From The Depths.
Though it was our first morning at sea we were eager to get a line in the water, hoping for some fresh fish onboard. At Dawn, Kitale had set up a pink skirt lure off the starboard side, and the long wait began, everyone wishing for the scream of the reel!
Our sea conditions so far had been incredible. Flat ocean and steady winds carrying The Nanook and her faithful crew effortlessly towards their ever expanding horizon. We raced along at 9-10 knots, 1st reef in the main sail and a full genoa with a steady 18 knot wind from the north. The Tasman Sea washing past as we gained distance towards New Zealand.
It was my watch, so I went outside to complete the usual rounds, heading correct, sails set, nothing chaffing and a visual inspection of the running gear and rig. Just as I sat down to enjoy my freshly brewed coffee, I heard the sound we had all been waiting for! Zrrrrrrrrrrrrrrrrrrr...
The reel started running with a ferocious whir, whatever was on the end of the line, it was big. All hell broke loose as I yelled "fish on" and all the crew scuttled from out of their 'hidy holes' and onto the deck. While I was reeling frantically, trying to win a losing battle, the rest of crew had the difficult job of trying to slow The Nanook down. Now trying to put a muzzle on a 30 ton vessel is no easy feet, so with Captain Geoff at the helm, he swung her into the wind as both Al and Kit furled away the Genoa in an effort to half her sail area.
With The Nanook somewhat tamed but still moving steadily, the real fight began. Geoff then handed the vessel over to Al in an effort to help me as I was surely losing. It soon came to our attention that we had no way of getting the fish onboard, so kit threw down the camera and set out in search of something we could use as a gaff. Moments later he emerged from below decks with a speargun shaft. That’ll have to do!! Geoff and Jordy fought to get the fish to the vessel, gloves on hand over hand.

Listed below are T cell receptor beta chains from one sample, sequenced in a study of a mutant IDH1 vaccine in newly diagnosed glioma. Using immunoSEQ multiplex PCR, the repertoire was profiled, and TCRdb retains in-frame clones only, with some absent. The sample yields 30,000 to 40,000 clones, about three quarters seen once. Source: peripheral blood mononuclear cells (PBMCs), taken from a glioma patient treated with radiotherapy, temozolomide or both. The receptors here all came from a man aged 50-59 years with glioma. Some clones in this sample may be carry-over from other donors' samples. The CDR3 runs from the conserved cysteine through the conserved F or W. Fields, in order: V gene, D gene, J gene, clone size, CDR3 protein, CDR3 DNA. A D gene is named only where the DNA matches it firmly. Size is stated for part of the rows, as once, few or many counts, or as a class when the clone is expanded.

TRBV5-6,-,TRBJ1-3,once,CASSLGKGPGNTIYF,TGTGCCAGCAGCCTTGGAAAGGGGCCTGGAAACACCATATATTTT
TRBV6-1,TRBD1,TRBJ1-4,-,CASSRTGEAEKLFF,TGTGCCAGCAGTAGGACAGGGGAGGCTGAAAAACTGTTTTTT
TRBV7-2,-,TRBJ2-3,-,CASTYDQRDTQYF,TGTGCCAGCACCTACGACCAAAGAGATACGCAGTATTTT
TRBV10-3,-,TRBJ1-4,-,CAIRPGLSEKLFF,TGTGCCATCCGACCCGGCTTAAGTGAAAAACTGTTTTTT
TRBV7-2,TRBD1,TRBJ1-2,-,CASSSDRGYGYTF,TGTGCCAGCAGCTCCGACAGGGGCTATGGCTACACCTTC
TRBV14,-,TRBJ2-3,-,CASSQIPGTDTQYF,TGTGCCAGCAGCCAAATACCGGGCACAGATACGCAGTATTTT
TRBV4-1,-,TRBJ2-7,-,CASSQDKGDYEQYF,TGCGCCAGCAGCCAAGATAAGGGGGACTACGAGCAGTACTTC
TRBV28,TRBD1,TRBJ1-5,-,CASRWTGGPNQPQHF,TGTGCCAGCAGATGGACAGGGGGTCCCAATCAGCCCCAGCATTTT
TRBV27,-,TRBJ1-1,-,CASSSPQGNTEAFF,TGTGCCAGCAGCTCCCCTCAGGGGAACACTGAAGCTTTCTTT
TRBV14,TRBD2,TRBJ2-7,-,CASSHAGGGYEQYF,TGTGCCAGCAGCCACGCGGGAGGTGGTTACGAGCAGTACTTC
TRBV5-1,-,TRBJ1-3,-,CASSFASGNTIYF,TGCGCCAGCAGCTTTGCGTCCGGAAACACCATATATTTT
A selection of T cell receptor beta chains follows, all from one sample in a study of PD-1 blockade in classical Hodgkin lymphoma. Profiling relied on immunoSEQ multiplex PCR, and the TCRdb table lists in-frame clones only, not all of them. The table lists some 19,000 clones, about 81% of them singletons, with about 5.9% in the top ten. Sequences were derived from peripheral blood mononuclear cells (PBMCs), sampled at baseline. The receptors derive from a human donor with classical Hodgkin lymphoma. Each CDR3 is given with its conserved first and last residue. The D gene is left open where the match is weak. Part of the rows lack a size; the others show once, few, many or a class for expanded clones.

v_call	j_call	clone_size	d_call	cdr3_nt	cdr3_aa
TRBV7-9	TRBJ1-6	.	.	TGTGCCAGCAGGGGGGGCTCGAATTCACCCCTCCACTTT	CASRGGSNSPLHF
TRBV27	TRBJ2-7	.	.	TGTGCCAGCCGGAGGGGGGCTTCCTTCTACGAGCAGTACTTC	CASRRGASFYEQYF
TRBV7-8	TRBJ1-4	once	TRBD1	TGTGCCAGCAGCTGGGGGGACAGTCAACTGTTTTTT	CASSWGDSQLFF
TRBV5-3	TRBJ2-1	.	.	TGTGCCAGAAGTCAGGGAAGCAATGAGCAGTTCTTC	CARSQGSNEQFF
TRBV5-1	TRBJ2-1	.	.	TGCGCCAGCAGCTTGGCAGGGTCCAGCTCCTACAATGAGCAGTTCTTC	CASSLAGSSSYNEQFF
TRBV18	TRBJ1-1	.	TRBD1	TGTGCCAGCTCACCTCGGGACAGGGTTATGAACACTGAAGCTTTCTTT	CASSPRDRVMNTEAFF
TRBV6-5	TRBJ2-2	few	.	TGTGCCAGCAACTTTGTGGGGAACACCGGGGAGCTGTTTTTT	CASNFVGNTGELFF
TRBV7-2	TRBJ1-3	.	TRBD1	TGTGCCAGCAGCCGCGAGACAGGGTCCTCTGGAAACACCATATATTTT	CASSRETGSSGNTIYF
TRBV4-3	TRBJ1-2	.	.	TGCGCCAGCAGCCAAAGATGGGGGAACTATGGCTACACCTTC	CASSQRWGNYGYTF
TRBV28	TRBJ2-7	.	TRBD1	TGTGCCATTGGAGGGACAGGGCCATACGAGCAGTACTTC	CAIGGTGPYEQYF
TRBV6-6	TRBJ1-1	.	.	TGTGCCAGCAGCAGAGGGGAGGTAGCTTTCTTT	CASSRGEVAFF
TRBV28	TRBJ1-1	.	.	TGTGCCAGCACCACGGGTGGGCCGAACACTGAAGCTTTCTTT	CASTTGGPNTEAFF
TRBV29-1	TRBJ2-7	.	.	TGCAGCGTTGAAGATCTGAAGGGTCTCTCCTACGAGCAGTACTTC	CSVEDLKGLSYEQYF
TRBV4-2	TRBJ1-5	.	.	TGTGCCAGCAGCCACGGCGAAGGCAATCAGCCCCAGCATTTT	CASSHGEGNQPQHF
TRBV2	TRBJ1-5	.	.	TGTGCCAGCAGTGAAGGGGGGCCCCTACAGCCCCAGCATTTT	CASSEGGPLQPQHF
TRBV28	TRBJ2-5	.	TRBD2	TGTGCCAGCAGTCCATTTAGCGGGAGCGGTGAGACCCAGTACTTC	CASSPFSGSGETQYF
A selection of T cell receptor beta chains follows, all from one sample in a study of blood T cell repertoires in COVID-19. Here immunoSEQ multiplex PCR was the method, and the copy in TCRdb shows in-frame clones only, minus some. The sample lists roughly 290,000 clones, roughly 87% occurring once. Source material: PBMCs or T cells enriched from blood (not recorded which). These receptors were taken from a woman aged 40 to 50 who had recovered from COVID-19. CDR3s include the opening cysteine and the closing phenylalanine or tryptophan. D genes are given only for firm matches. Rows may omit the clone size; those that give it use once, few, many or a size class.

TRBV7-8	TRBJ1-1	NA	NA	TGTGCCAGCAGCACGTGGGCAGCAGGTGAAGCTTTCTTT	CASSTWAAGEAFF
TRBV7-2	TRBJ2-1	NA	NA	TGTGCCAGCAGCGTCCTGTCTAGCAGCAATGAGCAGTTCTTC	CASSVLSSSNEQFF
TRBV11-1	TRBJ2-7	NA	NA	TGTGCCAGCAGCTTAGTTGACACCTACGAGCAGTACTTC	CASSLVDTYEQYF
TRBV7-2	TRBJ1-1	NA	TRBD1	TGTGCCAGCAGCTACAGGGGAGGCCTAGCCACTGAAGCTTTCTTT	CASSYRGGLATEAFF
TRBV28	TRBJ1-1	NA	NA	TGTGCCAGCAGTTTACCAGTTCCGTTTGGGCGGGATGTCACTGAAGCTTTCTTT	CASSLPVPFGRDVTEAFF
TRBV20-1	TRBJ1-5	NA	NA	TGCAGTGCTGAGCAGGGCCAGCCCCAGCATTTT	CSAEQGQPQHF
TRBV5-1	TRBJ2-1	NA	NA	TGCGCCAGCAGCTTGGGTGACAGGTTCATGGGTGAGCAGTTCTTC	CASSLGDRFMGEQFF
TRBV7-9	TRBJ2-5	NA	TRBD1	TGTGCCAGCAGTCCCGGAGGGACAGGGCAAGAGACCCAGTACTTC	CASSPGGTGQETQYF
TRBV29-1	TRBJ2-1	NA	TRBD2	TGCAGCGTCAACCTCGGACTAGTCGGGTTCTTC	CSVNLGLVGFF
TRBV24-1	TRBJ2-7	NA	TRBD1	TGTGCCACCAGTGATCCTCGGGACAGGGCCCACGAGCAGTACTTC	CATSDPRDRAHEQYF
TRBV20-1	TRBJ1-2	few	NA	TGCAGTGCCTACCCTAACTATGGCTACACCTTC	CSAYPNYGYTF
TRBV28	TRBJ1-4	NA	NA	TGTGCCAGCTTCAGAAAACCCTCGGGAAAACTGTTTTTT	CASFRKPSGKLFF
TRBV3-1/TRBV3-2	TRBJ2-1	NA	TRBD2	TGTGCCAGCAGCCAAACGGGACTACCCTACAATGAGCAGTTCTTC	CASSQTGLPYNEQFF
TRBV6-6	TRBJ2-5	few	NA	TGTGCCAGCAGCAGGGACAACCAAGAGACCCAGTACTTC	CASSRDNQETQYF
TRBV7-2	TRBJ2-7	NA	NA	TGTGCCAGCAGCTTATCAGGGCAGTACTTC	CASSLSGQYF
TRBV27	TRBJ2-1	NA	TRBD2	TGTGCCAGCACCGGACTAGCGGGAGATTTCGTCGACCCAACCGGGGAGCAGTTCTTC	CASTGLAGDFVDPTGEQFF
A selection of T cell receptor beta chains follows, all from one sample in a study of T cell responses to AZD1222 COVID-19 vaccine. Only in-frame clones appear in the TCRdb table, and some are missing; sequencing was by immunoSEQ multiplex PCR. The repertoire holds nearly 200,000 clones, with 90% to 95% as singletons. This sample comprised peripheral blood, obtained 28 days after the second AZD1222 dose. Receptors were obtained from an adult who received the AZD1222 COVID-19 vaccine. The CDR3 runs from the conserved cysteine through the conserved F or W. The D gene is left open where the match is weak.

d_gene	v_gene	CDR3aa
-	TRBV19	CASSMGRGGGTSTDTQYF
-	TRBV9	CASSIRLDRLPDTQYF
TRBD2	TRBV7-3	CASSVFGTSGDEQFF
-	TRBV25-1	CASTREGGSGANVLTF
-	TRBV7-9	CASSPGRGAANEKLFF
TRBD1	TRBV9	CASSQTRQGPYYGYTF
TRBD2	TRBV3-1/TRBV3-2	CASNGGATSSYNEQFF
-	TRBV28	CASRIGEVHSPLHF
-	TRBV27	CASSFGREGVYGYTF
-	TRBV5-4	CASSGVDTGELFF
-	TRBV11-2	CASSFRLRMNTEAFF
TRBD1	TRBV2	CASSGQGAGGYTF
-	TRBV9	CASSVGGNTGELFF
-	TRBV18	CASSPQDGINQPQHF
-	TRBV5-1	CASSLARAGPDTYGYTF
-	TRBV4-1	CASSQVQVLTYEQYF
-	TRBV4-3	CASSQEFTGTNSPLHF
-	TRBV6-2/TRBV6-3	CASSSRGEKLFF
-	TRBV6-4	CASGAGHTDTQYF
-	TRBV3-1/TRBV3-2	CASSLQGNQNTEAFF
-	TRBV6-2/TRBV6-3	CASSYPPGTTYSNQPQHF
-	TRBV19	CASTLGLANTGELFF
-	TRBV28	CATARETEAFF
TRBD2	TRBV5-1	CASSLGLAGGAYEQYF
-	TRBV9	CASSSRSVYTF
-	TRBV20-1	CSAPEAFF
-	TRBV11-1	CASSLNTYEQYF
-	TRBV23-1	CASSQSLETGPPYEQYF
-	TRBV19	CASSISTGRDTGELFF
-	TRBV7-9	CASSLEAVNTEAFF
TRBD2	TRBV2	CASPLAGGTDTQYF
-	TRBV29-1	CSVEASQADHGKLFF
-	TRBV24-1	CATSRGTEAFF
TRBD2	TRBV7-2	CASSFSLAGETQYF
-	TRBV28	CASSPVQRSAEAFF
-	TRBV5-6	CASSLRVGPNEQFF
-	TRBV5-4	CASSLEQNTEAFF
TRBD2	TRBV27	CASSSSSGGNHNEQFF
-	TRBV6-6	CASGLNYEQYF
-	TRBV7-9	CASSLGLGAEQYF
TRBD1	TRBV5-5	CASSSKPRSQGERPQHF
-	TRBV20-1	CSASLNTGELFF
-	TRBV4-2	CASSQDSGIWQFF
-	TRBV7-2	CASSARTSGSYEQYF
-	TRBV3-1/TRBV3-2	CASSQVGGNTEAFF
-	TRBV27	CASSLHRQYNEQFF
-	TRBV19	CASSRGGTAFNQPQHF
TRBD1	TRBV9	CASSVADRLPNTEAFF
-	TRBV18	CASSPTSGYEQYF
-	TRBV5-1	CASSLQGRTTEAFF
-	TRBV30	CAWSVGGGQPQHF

As the big blue shadow got closer, and we could make out a shape, wagers began to be made.
“It’s a Wahoo!”
“No ways, that’s got to be a bull Mahi”
“Look at the colours, it must a Blue Fin!
As the fish drew closer, looming large, so too did the excitement of the crew! By this time, I had tagged out with Kit as my arms had turned to jelly. With Kit on the reel, I tied the spear shaft off to a hard point in the cockpit, slung on a life jacket and tied myself in, leant far over side with spear in hand awaiting my moment to strike.
It was now a few meters off the side and getting within striking distance, so I steadied my footing and began to raise the spear. Poised ready to strike as soon as the fish came to the surface. A tail fine broke through the surface with a vicious splash.
Geoff then yelled out, “Wait!". I halted my advance, gazing at this 2.5 meter giant. Geoff continued " Its a baby Marlin ".
The boat fell silent as we all looked over the side at the stunning king of the open sea, colours of blue, turquoise and grey I have never before seen, perfectly adapted and purpose built for its environment. Then in the blink of an eye, as if to remind us who’s world we where now immersed in, this creature spat the hook out and sprayed us all on its way back down to the depths, where it belonged.
With that show of pure power, we all looked at each other in amazement. The feeling and rush it left in its wake far outweighed the hunger in our bellies. It was a moment of pure joy to see such majesty and to release it back to the sea to be free once more.